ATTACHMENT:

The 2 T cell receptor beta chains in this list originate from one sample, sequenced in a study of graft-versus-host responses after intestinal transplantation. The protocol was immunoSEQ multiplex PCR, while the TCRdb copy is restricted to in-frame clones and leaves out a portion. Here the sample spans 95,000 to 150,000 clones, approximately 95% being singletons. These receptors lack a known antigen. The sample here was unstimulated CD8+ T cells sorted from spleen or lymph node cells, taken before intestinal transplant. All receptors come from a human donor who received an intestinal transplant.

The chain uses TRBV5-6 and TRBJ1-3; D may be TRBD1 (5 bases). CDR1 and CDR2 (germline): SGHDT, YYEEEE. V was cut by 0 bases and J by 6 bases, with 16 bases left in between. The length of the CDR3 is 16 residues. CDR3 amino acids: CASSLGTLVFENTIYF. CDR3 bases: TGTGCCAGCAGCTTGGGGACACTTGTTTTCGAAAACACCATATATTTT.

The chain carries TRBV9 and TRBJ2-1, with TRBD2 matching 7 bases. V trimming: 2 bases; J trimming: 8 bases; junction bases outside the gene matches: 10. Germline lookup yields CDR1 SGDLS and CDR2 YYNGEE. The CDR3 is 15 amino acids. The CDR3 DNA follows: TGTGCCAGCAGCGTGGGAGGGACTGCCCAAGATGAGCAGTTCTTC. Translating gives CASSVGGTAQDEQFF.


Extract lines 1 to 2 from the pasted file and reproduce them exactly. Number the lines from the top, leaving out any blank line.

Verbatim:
The 2 T cell receptor beta chains in this list originate from one sample, sequenced in a study of graft-versus-host responses after intestinal transplantation. The protocol was immunoSEQ multiplex PCR, while the TCRdb copy is restricted to in-frame clones and leaves out a portion. Here the sample spans 95,000 to 150,000 clones, approximately 95% being singletons. These receptors lack a known antigen. The sample here was unstimulated CD8+ T cells sorted from spleen or lymph node cells, taken before intestinal transplant. All receptors come from a human donor who received an intestinal transplant.

The chain uses TRBV5-6 and TRBJ1-3; D may be TRBD1 (5 bases). CDR1 and CDR2 (germline): SGHDT, YYEEEE. V was cut by 0 bases and J by 6 bases, with 16 bases left in between. The length of the CDR3 is 16 residues. CDR3 amino acids: CASSLGTLVFENTIYF. CDR3 bases: TGTGCCAGCAGCTTGGGGACACTTGTTTTCGAAAACACCATATATTTT.